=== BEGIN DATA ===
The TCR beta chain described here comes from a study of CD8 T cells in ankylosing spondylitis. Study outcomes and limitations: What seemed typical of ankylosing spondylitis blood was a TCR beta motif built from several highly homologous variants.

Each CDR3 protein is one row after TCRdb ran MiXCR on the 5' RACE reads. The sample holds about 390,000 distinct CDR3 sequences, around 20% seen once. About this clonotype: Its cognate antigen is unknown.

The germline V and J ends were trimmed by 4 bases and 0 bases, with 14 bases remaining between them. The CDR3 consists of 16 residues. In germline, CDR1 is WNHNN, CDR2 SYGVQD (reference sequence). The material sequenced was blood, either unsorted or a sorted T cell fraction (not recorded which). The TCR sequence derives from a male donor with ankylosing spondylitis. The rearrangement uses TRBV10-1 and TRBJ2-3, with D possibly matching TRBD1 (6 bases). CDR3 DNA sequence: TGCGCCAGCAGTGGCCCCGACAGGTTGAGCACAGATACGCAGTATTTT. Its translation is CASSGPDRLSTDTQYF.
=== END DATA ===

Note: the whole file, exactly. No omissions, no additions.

The TCR beta chain described here comes from a study of CD8 T cells in ankylosing spondylitis. Study outcomes and limitations: What seemed typical of ankylosing spondylitis blood was a TCR beta motif built from several highly homologous variants.

Each CDR3 protein is one row after TCRdb ran MiXCR on the 5' RACE reads. The sample holds about 390,000 distinct CDR3 sequences, around 20% seen once. About this clonotype: Its cognate antigen is unknown.

The germline V and J ends were trimmed by 4 bases and 0 bases, with 14 bases remaining between them. The CDR3 consists of 16 residues. In germline, CDR1 is WNHNN, CDR2 SYGVQD (reference sequence). The material sequenced was blood, either unsorted or a sorted T cell fraction (not recorded which). The TCR sequence derives from a male donor with ankylosing spondylitis. The rearrangement uses TRBV10-1 and TRBJ2-3, with D possibly matching TRBD1 (6 bases). CDR3 DNA sequence: TGCGCCAGCAGTGGCCCCGACAGGTTGAGCACAGATACGCAGTATTTT. Its translation is CASSGPDRLSTDTQYF.